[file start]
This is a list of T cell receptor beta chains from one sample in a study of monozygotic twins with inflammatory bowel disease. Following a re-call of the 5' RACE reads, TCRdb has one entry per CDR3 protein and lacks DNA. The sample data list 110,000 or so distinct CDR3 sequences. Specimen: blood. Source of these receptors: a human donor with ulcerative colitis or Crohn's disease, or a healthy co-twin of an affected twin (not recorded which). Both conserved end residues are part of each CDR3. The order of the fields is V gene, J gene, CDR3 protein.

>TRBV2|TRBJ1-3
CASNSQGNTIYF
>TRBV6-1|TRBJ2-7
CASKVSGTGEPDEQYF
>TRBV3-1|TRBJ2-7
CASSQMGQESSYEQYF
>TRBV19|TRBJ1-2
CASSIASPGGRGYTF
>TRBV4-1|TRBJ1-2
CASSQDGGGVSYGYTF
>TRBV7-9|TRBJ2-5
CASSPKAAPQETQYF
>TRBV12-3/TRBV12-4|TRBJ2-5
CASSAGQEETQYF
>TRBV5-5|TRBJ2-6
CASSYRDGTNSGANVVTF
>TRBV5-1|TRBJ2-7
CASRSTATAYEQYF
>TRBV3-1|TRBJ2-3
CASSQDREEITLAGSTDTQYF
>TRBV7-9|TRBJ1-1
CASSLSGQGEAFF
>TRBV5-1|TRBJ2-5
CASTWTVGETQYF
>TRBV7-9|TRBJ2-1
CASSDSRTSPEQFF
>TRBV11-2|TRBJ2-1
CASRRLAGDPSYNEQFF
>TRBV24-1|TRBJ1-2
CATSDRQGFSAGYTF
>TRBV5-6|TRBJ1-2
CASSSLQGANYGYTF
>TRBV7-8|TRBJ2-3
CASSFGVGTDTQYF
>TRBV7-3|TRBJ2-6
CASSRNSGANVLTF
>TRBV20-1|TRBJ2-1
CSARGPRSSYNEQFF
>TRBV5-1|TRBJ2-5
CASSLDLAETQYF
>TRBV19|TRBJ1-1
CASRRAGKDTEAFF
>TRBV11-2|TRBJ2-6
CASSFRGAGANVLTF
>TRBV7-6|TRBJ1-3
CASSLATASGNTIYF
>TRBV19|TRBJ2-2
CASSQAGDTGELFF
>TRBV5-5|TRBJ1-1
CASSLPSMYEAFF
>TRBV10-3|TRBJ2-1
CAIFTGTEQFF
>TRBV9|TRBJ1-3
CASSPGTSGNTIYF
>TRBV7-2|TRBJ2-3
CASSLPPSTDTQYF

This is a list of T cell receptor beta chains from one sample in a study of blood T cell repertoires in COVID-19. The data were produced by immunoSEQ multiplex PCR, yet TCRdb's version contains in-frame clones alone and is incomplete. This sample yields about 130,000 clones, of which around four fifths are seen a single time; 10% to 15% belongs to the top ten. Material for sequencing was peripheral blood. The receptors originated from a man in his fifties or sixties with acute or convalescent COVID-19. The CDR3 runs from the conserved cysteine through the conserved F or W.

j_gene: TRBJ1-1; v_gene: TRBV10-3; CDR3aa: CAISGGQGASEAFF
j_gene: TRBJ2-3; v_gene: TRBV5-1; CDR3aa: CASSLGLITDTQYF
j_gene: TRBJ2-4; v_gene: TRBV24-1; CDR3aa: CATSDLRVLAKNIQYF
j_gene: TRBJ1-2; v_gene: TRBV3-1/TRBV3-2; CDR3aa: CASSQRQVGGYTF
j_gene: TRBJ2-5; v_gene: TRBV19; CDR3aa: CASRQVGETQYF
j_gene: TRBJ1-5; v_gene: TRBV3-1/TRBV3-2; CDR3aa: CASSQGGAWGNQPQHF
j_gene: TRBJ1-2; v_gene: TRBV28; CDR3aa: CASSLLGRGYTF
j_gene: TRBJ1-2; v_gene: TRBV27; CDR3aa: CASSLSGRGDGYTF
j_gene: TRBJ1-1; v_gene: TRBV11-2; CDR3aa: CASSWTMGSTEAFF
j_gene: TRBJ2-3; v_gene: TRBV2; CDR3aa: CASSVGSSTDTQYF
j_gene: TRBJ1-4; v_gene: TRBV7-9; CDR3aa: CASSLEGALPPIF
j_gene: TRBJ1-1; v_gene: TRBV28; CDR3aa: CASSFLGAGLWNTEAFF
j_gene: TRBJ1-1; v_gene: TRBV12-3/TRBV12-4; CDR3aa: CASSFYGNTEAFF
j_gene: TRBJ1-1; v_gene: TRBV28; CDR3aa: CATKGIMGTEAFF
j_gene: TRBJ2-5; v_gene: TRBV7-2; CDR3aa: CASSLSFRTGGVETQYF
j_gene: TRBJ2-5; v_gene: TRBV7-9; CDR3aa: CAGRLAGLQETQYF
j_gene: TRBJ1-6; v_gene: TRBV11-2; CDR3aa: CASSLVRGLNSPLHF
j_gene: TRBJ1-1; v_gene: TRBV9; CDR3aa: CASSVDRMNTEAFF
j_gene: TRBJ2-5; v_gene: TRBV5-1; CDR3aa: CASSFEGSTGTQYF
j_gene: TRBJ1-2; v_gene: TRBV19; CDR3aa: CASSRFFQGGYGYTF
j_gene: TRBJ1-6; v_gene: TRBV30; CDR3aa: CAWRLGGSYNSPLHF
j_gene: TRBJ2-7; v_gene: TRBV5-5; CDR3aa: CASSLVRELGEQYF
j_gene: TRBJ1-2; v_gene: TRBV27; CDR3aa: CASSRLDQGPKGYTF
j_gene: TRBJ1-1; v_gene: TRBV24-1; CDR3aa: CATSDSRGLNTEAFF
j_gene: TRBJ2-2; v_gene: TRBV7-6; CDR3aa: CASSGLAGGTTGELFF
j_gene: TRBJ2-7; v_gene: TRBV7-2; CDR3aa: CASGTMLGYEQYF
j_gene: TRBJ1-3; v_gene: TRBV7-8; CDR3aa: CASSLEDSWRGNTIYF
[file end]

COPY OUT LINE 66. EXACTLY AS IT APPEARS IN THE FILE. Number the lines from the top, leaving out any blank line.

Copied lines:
j_gene: TRBJ1-2; v_gene: TRBV27; CDR3aa: CASSLSGRGDGYTF